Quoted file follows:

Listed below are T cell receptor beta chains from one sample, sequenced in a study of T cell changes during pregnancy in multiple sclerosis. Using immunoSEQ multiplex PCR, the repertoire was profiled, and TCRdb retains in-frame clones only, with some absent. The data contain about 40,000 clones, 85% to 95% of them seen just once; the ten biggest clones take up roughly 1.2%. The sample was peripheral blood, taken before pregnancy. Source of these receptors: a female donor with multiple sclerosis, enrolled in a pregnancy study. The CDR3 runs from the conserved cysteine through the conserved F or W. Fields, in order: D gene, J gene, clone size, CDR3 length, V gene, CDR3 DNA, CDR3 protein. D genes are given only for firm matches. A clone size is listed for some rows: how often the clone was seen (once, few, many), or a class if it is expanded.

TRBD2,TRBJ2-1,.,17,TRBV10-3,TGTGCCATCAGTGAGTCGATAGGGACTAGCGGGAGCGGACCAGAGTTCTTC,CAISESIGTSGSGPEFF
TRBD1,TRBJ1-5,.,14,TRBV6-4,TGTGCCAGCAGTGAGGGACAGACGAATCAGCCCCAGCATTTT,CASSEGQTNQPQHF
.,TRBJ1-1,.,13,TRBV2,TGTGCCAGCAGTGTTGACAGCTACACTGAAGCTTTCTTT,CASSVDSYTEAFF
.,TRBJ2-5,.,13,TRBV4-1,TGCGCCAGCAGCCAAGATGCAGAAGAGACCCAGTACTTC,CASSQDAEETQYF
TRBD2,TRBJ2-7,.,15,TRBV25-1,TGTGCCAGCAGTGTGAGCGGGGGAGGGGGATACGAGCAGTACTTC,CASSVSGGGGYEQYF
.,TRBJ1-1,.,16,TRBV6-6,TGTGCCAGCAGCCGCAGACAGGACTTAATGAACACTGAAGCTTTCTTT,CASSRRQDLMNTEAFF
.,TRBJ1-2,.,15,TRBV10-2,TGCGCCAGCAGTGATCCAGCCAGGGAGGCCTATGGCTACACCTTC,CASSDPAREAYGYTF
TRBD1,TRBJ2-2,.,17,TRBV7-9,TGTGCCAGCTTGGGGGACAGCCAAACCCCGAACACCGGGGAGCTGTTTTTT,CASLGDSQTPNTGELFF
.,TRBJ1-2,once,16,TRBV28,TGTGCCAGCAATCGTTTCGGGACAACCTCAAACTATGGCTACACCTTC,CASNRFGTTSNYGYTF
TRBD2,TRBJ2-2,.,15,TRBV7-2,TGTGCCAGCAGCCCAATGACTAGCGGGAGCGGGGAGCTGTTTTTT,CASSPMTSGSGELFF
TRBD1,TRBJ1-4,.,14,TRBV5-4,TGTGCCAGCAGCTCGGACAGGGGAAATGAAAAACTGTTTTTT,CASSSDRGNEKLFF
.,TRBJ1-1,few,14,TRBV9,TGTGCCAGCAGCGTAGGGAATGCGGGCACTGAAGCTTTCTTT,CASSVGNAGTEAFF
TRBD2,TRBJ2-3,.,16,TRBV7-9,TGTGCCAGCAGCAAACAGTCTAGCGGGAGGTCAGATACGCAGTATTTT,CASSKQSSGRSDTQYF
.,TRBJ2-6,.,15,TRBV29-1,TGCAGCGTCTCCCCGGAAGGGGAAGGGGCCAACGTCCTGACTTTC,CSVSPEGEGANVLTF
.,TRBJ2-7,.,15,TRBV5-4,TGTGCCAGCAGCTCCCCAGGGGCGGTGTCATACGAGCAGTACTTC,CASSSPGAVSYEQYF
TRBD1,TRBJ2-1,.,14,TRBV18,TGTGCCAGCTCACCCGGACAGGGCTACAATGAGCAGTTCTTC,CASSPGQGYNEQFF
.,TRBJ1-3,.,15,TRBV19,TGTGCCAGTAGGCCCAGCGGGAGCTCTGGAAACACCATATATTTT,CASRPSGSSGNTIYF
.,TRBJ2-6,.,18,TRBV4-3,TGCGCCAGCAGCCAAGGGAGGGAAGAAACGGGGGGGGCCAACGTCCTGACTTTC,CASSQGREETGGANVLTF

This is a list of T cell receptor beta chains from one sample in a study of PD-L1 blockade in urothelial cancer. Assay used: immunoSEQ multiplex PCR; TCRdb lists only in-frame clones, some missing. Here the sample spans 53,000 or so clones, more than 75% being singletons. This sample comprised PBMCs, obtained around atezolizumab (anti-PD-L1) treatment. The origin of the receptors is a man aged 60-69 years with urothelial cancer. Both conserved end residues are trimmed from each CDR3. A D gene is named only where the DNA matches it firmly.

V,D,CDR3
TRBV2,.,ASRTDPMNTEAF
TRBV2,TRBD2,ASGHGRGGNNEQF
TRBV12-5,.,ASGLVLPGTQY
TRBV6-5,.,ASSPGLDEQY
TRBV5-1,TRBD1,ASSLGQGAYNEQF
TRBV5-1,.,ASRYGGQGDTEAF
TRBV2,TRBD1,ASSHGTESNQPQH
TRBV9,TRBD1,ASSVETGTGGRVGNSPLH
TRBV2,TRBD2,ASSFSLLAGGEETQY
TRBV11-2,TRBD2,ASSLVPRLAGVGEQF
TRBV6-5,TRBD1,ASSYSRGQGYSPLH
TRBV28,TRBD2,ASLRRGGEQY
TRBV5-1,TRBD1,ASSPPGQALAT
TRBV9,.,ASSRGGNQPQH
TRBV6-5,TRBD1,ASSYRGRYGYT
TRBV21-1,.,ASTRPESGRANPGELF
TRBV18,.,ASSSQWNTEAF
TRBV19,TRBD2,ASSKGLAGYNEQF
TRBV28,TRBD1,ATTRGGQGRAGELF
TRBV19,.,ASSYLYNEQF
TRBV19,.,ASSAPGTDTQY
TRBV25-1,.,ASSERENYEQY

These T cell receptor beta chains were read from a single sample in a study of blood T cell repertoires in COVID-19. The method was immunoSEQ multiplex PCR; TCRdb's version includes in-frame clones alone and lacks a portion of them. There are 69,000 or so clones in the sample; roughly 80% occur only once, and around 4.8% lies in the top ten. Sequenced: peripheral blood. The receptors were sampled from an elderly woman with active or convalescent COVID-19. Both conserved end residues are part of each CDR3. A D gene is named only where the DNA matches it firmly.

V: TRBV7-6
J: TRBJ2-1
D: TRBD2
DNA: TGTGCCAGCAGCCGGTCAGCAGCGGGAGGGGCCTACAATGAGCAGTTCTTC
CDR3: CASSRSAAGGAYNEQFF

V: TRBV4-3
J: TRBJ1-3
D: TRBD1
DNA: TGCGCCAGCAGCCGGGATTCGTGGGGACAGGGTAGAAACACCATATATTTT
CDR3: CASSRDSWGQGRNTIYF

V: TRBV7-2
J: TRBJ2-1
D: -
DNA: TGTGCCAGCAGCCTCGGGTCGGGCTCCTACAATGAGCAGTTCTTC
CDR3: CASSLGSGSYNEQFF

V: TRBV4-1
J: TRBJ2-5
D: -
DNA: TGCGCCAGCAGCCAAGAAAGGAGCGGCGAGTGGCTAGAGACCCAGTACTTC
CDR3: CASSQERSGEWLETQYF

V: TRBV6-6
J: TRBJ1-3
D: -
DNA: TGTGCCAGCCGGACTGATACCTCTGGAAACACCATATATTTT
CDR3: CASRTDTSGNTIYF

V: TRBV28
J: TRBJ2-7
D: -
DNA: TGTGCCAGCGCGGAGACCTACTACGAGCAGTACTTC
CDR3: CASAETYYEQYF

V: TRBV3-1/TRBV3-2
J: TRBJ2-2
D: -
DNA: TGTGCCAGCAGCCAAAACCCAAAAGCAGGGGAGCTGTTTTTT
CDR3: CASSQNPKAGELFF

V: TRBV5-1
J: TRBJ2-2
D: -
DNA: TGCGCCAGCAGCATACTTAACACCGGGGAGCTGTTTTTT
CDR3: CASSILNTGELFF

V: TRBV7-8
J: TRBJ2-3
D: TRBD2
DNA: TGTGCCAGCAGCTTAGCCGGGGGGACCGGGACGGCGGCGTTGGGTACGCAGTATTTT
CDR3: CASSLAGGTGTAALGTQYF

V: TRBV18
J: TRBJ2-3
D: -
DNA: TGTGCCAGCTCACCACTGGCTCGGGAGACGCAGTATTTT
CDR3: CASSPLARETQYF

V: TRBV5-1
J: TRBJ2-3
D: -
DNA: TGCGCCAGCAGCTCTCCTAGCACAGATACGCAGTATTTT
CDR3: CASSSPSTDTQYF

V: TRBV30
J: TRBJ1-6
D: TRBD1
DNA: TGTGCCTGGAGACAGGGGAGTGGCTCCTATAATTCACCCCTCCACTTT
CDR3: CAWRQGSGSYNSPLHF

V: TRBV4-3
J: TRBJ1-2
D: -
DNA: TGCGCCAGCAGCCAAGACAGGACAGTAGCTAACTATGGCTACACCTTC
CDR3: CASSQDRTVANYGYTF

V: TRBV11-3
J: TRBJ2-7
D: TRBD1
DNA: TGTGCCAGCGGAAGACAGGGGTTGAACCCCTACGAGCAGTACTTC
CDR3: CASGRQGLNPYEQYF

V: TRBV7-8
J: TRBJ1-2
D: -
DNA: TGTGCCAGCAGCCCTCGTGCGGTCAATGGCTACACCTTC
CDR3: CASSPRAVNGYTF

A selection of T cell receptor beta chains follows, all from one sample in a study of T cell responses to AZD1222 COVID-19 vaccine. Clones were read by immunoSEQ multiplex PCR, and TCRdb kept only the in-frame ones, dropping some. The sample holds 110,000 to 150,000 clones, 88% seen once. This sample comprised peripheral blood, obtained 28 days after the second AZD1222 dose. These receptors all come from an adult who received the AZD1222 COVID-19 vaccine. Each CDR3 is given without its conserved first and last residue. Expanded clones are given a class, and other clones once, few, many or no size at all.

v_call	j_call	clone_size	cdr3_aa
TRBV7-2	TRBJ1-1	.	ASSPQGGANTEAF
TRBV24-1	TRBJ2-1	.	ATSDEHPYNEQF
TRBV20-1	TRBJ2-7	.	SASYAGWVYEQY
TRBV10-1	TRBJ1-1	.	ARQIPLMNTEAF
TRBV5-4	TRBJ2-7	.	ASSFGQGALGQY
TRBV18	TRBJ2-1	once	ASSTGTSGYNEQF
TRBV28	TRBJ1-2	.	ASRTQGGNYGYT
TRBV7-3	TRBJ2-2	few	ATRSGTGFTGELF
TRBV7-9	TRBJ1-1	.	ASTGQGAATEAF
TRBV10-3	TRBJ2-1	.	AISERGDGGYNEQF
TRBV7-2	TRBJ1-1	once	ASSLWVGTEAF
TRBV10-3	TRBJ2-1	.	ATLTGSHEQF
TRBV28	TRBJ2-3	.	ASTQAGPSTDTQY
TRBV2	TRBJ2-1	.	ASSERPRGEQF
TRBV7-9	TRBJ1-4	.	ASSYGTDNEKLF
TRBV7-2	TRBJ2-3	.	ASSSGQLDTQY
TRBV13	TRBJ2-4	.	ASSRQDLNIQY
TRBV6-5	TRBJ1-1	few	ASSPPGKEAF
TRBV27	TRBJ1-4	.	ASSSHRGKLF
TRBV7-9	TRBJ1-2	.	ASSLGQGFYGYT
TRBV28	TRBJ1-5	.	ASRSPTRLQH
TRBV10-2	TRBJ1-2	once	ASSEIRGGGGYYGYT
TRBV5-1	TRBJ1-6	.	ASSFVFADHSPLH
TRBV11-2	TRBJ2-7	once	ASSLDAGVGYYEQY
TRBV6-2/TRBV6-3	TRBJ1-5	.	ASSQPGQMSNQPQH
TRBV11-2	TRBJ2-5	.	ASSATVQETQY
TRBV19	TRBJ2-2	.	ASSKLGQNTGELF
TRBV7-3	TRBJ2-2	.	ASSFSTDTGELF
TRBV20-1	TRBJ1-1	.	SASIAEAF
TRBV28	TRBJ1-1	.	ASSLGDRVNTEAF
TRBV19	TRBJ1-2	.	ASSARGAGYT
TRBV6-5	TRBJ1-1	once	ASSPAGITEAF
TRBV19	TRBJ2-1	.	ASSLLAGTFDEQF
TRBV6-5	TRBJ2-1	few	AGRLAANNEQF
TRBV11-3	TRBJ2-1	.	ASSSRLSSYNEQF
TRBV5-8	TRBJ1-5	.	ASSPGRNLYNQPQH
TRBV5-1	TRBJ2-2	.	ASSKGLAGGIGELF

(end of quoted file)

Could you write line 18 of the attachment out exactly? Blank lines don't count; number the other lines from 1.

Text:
.,TRBJ1-3,.,15,TRBV19,TGTGCCAGTAGGCCCAGCGGGAGCTCTGGAAACACCATATATTTT,CASRPSGSSGNTIYF